Five years ago, I had a terrible idea: I wanted a BioShock tattoo. Obsessively.
Look, you have to understand, I was [age redacted]. Very impressionable. And sure, the BioShock games are competent shooters, certainly headier and more introspective than what you’d typically get with the genre. But they’re thematically messy, to put it politely, prone to myopic reductions of Philosophy 101—certainly not the sort of thing you want etched on your body forever.
In the years since, I’ve come to my senses. (I now have a tattoo of the transistor from Transistor instead, among many others.) But the lesson stands: It’s extremely easy to get a dumb tattoo. And it’s way more difficult to remove it. You’re better off just…getting it right the first time. If you’ve been mulling the idea of getting a gaming-themed tattoo, here—courtesy of tattoo artists who actually know their shit—is everything you need to know before taking the plunge.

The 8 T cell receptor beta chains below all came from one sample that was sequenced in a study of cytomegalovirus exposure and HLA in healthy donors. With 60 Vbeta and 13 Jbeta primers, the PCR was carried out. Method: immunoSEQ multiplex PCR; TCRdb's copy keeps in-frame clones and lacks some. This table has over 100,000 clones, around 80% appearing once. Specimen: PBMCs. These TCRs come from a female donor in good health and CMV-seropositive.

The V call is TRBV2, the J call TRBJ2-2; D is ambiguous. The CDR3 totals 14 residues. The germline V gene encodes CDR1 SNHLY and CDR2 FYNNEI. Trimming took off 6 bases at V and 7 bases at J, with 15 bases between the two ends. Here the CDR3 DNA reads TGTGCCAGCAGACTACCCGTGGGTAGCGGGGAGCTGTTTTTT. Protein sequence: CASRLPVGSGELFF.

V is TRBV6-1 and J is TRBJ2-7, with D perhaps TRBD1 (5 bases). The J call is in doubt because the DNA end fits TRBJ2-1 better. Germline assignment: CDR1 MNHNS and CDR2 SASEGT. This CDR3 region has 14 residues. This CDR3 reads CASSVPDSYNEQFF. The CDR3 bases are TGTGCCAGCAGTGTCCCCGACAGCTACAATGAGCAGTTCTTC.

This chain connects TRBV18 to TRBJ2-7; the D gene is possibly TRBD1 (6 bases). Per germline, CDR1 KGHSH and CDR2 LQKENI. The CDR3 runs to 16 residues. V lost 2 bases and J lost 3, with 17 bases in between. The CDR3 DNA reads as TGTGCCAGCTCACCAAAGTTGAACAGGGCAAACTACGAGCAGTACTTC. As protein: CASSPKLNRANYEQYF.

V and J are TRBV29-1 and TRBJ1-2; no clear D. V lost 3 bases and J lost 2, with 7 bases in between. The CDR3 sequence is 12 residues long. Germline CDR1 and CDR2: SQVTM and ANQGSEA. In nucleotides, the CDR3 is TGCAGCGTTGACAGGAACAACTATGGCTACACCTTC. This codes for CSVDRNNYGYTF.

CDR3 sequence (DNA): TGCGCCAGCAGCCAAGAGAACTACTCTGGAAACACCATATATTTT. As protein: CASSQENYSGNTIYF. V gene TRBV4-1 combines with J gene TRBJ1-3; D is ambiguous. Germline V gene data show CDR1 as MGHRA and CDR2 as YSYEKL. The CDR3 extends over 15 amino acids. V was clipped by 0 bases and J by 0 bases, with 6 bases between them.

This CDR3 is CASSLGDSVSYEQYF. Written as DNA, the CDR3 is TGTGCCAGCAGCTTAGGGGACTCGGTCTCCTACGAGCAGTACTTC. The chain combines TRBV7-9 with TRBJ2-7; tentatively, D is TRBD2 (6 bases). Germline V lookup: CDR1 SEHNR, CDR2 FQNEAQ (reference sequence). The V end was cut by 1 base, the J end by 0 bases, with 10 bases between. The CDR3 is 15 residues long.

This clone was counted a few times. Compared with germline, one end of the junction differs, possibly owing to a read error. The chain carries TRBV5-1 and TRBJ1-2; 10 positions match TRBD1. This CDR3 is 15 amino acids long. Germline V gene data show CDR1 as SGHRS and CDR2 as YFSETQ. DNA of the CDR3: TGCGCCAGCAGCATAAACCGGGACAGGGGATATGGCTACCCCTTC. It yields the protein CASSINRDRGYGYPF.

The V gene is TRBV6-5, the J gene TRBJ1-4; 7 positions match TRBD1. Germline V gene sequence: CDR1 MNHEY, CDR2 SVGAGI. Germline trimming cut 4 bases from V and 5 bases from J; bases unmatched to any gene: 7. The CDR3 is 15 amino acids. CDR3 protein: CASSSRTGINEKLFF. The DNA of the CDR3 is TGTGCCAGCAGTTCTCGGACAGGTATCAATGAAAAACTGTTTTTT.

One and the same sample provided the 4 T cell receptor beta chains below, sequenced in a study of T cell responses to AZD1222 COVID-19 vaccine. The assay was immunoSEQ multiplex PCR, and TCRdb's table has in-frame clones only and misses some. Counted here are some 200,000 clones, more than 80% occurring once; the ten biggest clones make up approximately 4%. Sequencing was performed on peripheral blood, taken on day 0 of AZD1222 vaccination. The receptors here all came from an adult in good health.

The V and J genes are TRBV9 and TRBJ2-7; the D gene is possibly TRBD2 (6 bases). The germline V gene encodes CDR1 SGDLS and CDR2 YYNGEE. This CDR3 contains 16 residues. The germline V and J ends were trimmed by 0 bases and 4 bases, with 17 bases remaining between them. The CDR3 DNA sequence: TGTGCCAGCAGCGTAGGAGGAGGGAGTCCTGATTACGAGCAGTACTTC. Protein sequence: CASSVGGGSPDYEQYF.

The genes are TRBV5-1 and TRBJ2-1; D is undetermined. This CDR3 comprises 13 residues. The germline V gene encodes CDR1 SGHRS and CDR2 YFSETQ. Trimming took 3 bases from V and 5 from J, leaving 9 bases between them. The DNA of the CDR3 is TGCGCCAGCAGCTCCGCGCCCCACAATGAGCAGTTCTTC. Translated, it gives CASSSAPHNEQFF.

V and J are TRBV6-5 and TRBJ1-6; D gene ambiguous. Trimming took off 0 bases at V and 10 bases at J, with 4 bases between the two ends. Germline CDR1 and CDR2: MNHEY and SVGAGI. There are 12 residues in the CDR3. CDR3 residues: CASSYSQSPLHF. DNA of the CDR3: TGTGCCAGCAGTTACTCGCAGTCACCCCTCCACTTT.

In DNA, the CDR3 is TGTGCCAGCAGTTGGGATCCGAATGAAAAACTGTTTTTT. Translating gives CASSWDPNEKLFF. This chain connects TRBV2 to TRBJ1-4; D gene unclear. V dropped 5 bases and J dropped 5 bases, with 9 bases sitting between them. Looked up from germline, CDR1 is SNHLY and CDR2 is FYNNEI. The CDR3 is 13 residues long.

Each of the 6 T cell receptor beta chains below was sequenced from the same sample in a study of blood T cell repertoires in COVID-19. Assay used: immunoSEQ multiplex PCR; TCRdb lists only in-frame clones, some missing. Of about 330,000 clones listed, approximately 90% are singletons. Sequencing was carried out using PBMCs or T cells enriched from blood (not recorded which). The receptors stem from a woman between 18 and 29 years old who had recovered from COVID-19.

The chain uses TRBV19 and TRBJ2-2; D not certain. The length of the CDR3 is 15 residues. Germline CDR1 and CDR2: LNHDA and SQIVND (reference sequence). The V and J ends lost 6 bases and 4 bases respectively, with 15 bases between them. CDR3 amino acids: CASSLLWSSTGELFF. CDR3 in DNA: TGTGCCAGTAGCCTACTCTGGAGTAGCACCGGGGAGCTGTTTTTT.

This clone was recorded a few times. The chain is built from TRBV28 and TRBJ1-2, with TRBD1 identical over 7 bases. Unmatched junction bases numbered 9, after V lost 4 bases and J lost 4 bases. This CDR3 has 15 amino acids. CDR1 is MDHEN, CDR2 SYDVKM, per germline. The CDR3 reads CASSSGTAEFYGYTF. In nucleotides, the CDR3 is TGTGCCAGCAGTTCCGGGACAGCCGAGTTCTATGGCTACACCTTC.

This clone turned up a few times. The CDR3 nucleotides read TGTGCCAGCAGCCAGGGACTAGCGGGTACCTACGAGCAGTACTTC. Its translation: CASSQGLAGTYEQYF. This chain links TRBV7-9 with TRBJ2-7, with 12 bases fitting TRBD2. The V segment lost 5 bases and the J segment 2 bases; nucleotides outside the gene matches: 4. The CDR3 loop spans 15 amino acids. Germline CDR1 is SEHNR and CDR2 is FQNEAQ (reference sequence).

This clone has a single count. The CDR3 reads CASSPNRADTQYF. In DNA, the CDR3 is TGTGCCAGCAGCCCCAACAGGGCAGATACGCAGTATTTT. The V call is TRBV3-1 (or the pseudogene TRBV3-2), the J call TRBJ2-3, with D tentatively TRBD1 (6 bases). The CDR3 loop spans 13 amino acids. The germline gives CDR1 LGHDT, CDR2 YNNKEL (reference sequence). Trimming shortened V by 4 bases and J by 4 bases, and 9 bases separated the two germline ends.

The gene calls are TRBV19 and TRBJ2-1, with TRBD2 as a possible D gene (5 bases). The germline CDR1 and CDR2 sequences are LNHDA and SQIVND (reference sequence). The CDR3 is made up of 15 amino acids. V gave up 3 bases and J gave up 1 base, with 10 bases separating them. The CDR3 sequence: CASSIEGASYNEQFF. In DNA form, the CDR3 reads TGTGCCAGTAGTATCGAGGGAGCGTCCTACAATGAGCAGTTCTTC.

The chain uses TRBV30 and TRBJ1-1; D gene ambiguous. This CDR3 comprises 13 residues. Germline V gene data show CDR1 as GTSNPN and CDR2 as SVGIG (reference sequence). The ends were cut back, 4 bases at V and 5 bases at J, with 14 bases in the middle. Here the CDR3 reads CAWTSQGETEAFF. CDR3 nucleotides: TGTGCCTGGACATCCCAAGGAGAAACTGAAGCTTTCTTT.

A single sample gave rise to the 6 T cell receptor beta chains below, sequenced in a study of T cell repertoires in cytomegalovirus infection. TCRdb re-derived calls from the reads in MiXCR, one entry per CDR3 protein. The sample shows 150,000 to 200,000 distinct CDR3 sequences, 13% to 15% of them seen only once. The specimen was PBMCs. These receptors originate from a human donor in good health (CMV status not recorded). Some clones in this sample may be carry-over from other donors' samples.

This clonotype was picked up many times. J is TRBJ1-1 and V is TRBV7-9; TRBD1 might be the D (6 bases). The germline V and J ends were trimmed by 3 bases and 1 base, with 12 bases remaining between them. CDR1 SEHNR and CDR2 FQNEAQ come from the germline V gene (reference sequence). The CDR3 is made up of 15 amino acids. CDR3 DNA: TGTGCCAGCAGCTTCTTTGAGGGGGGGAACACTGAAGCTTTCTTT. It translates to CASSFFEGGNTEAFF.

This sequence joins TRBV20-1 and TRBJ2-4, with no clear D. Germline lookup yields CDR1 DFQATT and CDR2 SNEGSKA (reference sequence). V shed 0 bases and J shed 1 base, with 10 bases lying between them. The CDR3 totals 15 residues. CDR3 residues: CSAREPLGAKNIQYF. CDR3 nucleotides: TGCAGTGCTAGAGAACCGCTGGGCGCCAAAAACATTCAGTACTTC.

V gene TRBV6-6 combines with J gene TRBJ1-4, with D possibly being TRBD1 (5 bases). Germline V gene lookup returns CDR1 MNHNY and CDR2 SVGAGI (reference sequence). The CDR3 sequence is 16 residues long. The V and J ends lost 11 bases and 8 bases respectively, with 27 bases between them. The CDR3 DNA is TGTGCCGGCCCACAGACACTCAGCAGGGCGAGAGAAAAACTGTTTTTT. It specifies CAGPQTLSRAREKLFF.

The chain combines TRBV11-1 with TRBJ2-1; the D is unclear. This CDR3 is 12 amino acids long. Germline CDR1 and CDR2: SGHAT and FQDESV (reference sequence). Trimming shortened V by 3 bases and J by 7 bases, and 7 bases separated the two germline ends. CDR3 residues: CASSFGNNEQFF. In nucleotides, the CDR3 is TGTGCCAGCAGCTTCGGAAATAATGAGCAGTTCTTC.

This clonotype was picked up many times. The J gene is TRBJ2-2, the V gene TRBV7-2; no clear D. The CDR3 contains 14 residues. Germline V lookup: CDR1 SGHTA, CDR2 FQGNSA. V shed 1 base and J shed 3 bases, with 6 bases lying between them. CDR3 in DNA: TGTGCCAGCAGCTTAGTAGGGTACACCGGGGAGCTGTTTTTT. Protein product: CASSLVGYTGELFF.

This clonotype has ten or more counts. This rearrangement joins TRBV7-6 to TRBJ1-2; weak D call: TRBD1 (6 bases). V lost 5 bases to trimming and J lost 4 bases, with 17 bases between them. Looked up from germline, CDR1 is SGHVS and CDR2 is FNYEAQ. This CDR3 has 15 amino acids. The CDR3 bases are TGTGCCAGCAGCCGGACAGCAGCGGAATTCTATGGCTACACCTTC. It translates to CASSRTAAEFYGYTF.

“Research is of the utmost importance,” Crys, an artist with Fleur Noire, a tattoo studio with locations in New York and Los Angeles, told Kotaku. “Finding a fellow game-enthusiast artist can enhance the experience of getting a tattoo.”
Exhibit A is Crys herself, who doesn’t just ink people IRL; she’s also created in-game tattoos for The Sims. If you’re looking for a gaming-themed piece, an artist like her—one who plays and understands video games—is a good artist to start with. But not every tattooer has such a knowledge base, and finding the perfect fit isn’t as simple as punching “best tattoo artist” into your nearest search engine.